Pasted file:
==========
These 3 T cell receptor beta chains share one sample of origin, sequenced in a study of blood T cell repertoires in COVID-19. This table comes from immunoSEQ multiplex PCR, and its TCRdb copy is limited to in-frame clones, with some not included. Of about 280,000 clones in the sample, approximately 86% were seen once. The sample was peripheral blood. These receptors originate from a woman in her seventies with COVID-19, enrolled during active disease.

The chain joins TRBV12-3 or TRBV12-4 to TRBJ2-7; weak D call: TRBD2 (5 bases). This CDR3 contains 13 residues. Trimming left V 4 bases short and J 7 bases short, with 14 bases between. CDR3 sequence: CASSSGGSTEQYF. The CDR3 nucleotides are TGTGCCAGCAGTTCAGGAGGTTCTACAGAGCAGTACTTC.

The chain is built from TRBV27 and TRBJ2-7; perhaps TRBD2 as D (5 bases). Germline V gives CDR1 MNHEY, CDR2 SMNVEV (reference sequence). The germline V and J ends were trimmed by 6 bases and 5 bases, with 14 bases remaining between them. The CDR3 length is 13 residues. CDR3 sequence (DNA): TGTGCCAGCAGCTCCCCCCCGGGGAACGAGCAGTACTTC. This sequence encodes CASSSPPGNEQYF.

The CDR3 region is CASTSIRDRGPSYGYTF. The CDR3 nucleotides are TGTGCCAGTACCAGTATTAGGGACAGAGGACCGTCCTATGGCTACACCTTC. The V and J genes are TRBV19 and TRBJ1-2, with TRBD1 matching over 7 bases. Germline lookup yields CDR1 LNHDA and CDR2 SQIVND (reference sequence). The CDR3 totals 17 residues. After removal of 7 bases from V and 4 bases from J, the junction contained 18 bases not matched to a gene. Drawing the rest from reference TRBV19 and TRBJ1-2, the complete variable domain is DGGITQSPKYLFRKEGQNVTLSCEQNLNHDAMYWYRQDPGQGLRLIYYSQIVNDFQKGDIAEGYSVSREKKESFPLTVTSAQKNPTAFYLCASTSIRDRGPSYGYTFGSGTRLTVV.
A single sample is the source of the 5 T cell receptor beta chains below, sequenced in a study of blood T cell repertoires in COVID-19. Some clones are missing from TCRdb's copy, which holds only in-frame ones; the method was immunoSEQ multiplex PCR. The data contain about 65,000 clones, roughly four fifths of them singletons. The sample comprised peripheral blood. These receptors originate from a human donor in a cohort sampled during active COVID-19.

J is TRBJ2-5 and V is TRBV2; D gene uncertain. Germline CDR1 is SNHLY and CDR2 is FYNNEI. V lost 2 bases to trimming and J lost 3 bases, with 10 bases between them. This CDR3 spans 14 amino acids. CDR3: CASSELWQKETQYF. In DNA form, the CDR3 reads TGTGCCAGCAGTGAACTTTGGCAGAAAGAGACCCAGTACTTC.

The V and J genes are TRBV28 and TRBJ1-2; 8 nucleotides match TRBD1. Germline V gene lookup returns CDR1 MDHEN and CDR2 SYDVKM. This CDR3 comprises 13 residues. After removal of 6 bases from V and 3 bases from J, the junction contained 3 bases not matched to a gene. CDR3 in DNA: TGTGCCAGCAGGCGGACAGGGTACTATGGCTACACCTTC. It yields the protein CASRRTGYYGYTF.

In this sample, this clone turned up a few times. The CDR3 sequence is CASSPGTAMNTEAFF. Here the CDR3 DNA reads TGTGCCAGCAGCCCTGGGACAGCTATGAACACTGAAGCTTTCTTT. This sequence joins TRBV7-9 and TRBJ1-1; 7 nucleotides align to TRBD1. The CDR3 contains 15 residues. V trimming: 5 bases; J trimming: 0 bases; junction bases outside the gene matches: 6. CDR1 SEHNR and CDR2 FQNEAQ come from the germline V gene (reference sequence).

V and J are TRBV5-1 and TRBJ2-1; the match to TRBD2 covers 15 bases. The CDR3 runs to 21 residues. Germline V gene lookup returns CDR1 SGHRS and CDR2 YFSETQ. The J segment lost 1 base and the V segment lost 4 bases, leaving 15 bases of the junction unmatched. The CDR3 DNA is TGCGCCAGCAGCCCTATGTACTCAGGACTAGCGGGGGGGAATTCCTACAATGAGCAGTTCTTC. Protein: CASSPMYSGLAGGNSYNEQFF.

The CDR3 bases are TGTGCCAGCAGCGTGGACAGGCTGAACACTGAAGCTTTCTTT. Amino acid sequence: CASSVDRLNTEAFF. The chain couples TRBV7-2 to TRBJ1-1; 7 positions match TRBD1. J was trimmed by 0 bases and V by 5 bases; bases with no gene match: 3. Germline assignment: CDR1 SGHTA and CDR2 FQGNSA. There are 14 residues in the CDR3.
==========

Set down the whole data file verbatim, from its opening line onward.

These 3 T cell receptor beta chains share one sample of origin, sequenced in a study of blood T cell repertoires in COVID-19. This table comes from immunoSEQ multiplex PCR, and its TCRdb copy is limited to in-frame clones, with some not included. Of about 280,000 clones in the sample, approximately 86% were seen once. The sample was peripheral blood. These receptors originate from a woman in her seventies with COVID-19, enrolled during active disease.

The chain joins TRBV12-3 or TRBV12-4 to TRBJ2-7; weak D call: TRBD2 (5 bases). This CDR3 contains 13 residues. Trimming left V 4 bases short and J 7 bases short, with 14 bases between. CDR3 sequence: CASSSGGSTEQYF. The CDR3 nucleotides are TGTGCCAGCAGTTCAGGAGGTTCTACAGAGCAGTACTTC.

The chain is built from TRBV27 and TRBJ2-7; perhaps TRBD2 as D (5 bases). Germline V gives CDR1 MNHEY, CDR2 SMNVEV (reference sequence). The germline V and J ends were trimmed by 6 bases and 5 bases, with 14 bases remaining between them. The CDR3 length is 13 residues. CDR3 sequence (DNA): TGTGCCAGCAGCTCCCCCCCGGGGAACGAGCAGTACTTC. This sequence encodes CASSSPPGNEQYF.

The CDR3 region is CASTSIRDRGPSYGYTF. The CDR3 nucleotides are TGTGCCAGTACCAGTATTAGGGACAGAGGACCGTCCTATGGCTACACCTTC. The V and J genes are TRBV19 and TRBJ1-2, with TRBD1 matching over 7 bases. Germline lookup yields CDR1 LNHDA and CDR2 SQIVND (reference sequence). The CDR3 totals 17 residues. After removal of 7 bases from V and 4 bases from J, the junction contained 18 bases not matched to a gene. Drawing the rest from reference TRBV19 and TRBJ1-2, the complete variable domain is DGGITQSPKYLFRKEGQNVTLSCEQNLNHDAMYWYRQDPGQGLRLIYYSQIVNDFQKGDIAEGYSVSREKKESFPLTVTSAQKNPTAFYLCASTSIRDRGPSYGYTFGSGTRLTVV.
A single sample is the source of the 5 T cell receptor beta chains below, sequenced in a study of blood T cell repertoires in COVID-19. Some clones are missing from TCRdb's copy, which holds only in-frame ones; the method was immunoSEQ multiplex PCR. The data contain about 65,000 clones, roughly four fifths of them singletons. The sample comprised peripheral blood. These receptors originate from a human donor in a cohort sampled during active COVID-19.

J is TRBJ2-5 and V is TRBV2; D gene uncertain. Germline CDR1 is SNHLY and CDR2 is FYNNEI. V lost 2 bases to trimming and J lost 3 bases, with 10 bases between them. This CDR3 spans 14 amino acids. CDR3: CASSELWQKETQYF. In DNA form, the CDR3 reads TGTGCCAGCAGTGAACTTTGGCAGAAAGAGACCCAGTACTTC.

The V and J genes are TRBV28 and TRBJ1-2; 8 nucleotides match TRBD1. Germline V gene lookup returns CDR1 MDHEN and CDR2 SYDVKM. This CDR3 comprises 13 residues. After removal of 6 bases from V and 3 bases from J, the junction contained 3 bases not matched to a gene. CDR3 in DNA: TGTGCCAGCAGGCGGACAGGGTACTATGGCTACACCTTC. It yields the protein CASRRTGYYGYTF.

In this sample, this clone turned up a few times. The CDR3 sequence is CASSPGTAMNTEAFF. Here the CDR3 DNA reads TGTGCCAGCAGCCCTGGGACAGCTATGAACACTGAAGCTTTCTTT. This sequence joins TRBV7-9 and TRBJ1-1; 7 nucleotides align to TRBD1. The CDR3 contains 15 residues. V trimming: 5 bases; J trimming: 0 bases; junction bases outside the gene matches: 6. CDR1 SEHNR and CDR2 FQNEAQ come from the germline V gene (reference sequence).

V and J are TRBV5-1 and TRBJ2-1; the match to TRBD2 covers 15 bases. The CDR3 runs to 21 residues. Germline V gene lookup returns CDR1 SGHRS and CDR2 YFSETQ. The J segment lost 1 base and the V segment lost 4 bases, leaving 15 bases of the junction unmatched. The CDR3 DNA is TGCGCCAGCAGCCCTATGTACTCAGGACTAGCGGGGGGGAATTCCTACAATGAGCAGTTCTTC. Protein: CASSPMYSGLAGGNSYNEQFF.

The CDR3 bases are TGTGCCAGCAGCGTGGACAGGCTGAACACTGAAGCTTTCTTT. Amino acid sequence: CASSVDRLNTEAFF. The chain couples TRBV7-2 to TRBJ1-1; 7 positions match TRBD1. J was trimmed by 0 bases and V by 5 bases; bases with no gene match: 3. Germline assignment: CDR1 SGHTA and CDR2 FQGNSA. There are 14 residues in the CDR3.